Dream Letter: Live in London, 1968
A Masterpiece of Mystic Folk-Rock
Restless soul Tim Buckley (1947–1975) never stayed in one artistic place for long. At the time of his London Records debut in 1968, the singer, songwriter, and guitarist had two somewhat twee, rococo psychedelic folk-rock albums under his belt. Though both were acclaimed by critics, Buckley began moving in a different direction almost immediately—subsequent albums (particularly Happy Sad, from 1969) contain tunes with much looser structures, platforms for Buckley's wordless vocal flights and jazz-like group interplay.
This tour document, which features guitarist Lee Underwood and vibraphonist David Friedman, captures a potentially awkward transitional moment for Buckley—he is thinking in expansive, free-form terms, while his audience is expecting the saturnalia dreamscapes and wordy confessions of Goodbye and Hello. He manages to satisfy all here, looking both forward and backward in a way that makes Dream Letter a concise and ideal introduction to his work. Buckley serves up gorgeously pliant, questioning treatments of his familiar material as well as new songs in which his bliss-seeking voice is enhanced by Underwood, who sprinkles guitar serenity in the margins.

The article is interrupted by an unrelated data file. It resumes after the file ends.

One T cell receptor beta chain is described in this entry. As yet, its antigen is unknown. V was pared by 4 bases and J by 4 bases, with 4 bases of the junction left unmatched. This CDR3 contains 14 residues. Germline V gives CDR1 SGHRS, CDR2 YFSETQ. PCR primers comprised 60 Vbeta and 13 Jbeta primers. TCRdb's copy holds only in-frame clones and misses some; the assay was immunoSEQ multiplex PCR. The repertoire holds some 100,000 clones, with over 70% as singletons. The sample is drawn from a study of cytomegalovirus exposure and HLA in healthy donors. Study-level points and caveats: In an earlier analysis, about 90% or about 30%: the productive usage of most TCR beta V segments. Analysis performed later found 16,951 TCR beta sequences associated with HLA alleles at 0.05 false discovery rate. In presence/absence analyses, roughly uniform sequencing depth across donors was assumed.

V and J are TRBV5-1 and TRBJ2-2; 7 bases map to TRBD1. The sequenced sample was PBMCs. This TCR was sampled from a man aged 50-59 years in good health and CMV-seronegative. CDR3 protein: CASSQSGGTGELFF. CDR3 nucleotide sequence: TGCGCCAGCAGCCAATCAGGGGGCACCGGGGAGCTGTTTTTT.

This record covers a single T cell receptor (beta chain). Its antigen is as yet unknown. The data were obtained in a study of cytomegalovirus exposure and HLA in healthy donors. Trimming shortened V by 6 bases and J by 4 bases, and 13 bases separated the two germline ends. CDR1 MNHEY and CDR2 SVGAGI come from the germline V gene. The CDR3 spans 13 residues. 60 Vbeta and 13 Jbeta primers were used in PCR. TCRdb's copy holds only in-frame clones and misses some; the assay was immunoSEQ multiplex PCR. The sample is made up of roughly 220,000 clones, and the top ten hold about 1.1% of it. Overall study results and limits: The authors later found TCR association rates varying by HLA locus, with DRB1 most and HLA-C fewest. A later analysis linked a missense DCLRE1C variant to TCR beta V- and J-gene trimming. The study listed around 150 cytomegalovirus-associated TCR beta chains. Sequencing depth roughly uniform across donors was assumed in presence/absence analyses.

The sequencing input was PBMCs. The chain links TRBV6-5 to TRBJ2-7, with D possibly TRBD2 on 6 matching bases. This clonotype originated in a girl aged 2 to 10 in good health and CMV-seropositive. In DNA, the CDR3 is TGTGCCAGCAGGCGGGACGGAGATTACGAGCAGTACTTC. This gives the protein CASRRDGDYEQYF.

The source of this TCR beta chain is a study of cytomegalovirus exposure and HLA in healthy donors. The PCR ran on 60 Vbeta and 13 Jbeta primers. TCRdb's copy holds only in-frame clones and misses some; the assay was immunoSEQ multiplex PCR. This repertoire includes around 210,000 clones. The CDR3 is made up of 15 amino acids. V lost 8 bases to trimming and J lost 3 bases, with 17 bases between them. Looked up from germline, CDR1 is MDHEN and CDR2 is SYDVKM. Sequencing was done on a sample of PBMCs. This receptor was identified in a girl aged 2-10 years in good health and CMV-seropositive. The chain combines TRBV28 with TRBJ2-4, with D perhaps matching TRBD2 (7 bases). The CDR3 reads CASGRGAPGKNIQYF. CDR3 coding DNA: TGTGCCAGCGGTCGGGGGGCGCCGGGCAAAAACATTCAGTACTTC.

The group sounds like it's been playing together for years (in fact, British bassist Danny Thompson was recruited just for these gigs); they bring a spirit of purposeful seeking to Buckley's sometimes cryptic meditations and story songs. The notoriously flinty Buckley expands (but never tramples) his writing, by occasionally changing around the DNA of his melodies àla Bob Dylan. Several times he juxtaposes verses from different originals together: After a strong verse of his literary "Pleasant Street," he launches into a passionate rendition of the Motown hit "You Keep Me Hangin' On." It's a stroke of genius, the linking of crazy abstraction with a hook so urgent and universal it lights up everything around it.
Genre: Folk, Rock
Released: 1991, Manifesto/Bizarre-Straight
Key Tracks: "Buzzin' Fly," "Dolphins," "Morning Glory," "Pleasant Street/You Keep Me Hangin' On"
Catalog Choice: Goodbye and Hello; Happy Sad
Next Stop: Van Morrison: Too Late to Stop Now
Book Pages: 127–128
#1 from CJ, San Francisco - 12/03/2008 8:24
I am glad to see both Jeff and Tim Buckley represented on this list. Personally I prefer Tim Buckley’s music to his son’s, although both are eminently talented. I think this album deserves to be featured.Commenting is not available in this content area entry.